MidReal Story

Healing Hearts: A Doctor's Dilemma

May 27
Scenario: My male main character is a doctor and the female is having aheavy bleeding during her mesturation and she collapses and he is her doctor and husband, and
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My male main character is a doctor and the female is having aheavy bleeding during her mesturation and she collapses and he is her doctor and husband, and
I was in the middle of a meeting when my phone rang.
I looked at the caller ID and saw that it was from the hospital.
"Excuse me, I need to take this," I said to my colleagues as I stood up and walked out of the conference room.
"Dr. Hart," I answered.
"Dr. Hart, this is Nurse Thompson from the ER."
My heart started racing as my mind went through all the possible scenarios that could be happening in the emergency room right now.
"What’s going on?"
I asked.
"Your wife has been brought in by ambulance."
My heart stopped for a second before it started racing even faster than before.
"What happened?"
I asked as I ran down the hallway toward the elevator that would take me to the first floor where the emergency room was located.
"She collapsed at home."
"Is she conscious?"
"No, she’s unconscious."
"Is she breathing?"
I was in a meeting when my phone rang.
I looked at the caller ID and saw that it was from the hospital.
"Excuse me, I need to take this," I said to my colleagues as I stood up and walked out of the conference room.
"Dr. Hart," I answered.
"Dr. Hart, this is Nurse Thompson from the ER."
My heart started racing as my mind went through all the possible scenarios that could be happening in the emergency room right now.
"What’s going on?"
I asked.
"Your wife has been brought in by ambulance."
My heart stopped for a second before it started racing even faster than before.
"What happened?"
I asked as I ran down the hallway toward the elevator that would take me to the first floor where the emergency room was located.
"She collapsed at home."
"Is she conscious?"
"No, she’s unconscious."
"Is she breathing?"
"Yes, but her pulse is weak and her blood pressure is dropping."
I dashed through the doors of the emergency room, which were already open and waiting for me.
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When I rushed into the room, I saw that my team was already assembled and waiting for me.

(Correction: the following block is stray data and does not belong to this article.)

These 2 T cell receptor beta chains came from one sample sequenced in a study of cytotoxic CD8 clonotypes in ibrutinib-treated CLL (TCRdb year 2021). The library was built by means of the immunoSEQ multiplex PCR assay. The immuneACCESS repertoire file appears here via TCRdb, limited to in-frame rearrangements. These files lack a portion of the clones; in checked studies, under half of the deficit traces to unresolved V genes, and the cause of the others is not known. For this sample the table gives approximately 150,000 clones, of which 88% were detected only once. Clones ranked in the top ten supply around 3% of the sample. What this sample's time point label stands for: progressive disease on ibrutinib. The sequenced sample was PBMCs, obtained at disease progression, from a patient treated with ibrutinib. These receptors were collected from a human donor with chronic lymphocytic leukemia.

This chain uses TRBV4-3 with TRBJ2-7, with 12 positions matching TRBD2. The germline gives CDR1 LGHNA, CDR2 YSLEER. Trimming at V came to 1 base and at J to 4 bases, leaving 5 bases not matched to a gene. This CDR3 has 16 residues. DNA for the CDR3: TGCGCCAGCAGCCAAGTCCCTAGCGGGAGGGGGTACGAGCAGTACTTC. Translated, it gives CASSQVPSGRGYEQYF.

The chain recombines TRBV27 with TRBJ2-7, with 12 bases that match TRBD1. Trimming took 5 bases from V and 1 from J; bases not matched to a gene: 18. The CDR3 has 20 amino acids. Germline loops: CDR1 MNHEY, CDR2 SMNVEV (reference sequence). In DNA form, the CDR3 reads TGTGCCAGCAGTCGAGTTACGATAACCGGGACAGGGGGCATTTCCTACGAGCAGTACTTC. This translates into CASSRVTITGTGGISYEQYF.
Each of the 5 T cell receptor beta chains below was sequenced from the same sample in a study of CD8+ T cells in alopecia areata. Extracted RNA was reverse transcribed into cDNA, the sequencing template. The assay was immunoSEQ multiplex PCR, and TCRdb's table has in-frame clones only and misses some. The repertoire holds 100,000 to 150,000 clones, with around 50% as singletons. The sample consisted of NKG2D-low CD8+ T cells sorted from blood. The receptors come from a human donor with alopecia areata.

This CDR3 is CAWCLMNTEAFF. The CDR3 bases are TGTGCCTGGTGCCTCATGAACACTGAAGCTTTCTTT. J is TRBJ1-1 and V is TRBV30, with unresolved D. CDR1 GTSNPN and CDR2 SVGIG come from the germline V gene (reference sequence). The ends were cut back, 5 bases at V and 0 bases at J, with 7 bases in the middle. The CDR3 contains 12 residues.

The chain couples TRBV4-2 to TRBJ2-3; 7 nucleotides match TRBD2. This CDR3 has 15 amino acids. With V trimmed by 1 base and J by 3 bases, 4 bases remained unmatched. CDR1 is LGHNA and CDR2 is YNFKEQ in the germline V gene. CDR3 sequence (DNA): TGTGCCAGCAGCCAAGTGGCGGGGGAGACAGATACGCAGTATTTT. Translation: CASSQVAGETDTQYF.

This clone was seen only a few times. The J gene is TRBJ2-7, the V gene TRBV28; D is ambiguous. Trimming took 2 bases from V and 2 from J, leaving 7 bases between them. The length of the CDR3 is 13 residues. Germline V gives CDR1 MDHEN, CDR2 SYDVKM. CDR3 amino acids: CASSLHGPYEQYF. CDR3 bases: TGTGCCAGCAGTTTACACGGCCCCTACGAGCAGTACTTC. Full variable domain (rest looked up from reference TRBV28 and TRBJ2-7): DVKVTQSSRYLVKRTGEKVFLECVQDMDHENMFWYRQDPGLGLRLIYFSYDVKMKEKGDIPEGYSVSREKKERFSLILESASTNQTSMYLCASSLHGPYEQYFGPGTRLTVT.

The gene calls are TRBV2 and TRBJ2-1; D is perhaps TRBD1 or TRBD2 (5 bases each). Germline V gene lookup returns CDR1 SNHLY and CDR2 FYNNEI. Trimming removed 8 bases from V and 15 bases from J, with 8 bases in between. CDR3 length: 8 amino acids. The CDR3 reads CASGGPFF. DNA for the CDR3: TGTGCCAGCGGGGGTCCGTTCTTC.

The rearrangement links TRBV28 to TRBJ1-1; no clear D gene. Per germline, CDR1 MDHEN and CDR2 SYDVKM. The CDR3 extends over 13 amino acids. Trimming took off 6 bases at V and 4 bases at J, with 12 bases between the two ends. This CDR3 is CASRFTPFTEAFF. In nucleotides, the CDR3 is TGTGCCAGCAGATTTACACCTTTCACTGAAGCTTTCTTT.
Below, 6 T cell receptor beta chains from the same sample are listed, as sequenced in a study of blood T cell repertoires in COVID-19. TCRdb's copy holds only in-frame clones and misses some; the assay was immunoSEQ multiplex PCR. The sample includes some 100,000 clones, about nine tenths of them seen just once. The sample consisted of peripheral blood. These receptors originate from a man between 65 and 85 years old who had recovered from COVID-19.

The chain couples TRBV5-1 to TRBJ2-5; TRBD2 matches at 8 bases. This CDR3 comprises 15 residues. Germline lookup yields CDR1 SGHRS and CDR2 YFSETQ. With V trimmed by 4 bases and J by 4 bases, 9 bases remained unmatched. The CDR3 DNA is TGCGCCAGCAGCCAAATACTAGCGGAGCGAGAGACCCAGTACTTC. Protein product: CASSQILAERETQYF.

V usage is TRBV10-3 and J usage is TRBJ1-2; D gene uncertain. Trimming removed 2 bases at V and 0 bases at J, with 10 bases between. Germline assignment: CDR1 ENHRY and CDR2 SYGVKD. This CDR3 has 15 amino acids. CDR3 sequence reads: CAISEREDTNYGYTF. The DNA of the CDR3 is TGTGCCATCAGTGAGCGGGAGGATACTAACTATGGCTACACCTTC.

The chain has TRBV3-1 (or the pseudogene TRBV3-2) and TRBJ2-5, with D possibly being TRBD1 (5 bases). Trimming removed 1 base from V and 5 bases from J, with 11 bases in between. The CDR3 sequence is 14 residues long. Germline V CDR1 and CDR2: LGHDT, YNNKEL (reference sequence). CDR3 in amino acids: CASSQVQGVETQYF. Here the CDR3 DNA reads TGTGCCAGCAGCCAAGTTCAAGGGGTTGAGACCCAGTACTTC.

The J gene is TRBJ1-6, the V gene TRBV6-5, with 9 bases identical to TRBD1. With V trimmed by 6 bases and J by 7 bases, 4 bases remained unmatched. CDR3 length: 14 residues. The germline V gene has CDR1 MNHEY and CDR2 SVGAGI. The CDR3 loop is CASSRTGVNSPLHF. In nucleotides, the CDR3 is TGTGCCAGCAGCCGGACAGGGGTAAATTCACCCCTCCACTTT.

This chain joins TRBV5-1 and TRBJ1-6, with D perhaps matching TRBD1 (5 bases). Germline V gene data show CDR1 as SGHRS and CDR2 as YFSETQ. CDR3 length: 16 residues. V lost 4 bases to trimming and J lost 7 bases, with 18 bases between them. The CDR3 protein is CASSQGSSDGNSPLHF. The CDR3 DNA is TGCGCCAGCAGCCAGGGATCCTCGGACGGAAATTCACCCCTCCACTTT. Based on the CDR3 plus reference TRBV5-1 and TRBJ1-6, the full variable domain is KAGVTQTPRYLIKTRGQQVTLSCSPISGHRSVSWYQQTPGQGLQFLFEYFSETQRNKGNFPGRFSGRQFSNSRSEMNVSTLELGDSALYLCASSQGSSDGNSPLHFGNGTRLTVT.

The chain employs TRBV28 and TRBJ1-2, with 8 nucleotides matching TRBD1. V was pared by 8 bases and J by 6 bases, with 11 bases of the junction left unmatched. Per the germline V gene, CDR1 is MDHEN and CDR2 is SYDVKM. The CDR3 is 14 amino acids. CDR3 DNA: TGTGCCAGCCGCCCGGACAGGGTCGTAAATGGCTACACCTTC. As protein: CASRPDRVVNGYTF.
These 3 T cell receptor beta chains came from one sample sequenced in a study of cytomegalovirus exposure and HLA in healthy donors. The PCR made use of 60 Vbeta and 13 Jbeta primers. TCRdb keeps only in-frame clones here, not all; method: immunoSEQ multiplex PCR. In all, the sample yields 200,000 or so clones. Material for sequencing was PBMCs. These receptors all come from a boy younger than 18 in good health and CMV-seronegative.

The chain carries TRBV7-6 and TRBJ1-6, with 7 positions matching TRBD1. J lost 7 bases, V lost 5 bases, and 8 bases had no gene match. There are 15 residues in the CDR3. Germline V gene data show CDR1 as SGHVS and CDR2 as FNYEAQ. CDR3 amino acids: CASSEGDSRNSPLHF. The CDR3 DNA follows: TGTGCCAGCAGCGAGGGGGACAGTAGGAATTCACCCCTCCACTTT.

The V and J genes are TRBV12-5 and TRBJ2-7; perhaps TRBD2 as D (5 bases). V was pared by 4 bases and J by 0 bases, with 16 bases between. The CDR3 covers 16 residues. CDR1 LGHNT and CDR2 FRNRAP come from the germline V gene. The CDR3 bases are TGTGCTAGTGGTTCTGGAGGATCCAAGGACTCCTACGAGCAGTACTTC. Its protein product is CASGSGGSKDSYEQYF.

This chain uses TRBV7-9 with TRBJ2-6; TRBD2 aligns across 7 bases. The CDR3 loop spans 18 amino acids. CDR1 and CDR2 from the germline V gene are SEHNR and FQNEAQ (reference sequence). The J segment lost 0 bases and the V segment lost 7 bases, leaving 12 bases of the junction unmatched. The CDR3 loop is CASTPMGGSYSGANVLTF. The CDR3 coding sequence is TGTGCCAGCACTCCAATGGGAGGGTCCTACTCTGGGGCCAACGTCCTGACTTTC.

"What do we have?" I asked as I took my place at the foot of the bed where Sarah was lying.
"We have a 29-year-old female who is unresponsive," one of my nurses said as she read from her notes.
"She was found unconscious in her home. She’s breathing on her own but with some difficulty. Her pulse is weak and her blood pressure is dropping. She’s lost a lot of blood."
"How much blood has she lost?"
"About 1500 milliliters."
"That’s a lot of blood," I said as I reached down to feel for Sarah’s radial pulse on her wrist.
"It looks like she’s still bleeding."
"Yes," another nurse said as she held a bag of saline solution high above Sarah’s head so that it would enter her bloodstream more quickly.
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"Her hemoglobin is extremely low; we need to give her a transfusion right away."
I took a deep breath and let it out slowly in an attempt to calm myself down so that I could think more clearly about what needed to be done for Sarah.
I was trained to remain calm under pressure so that I could make good decisions and direct my team effectively, but it was difficult for me to remain calm when my wife’s life was on the line like this.
I fought back the tears that were threatening to fall from my eyes as I took a deep breath and stood up straight so that I could address my team with confidence and authority.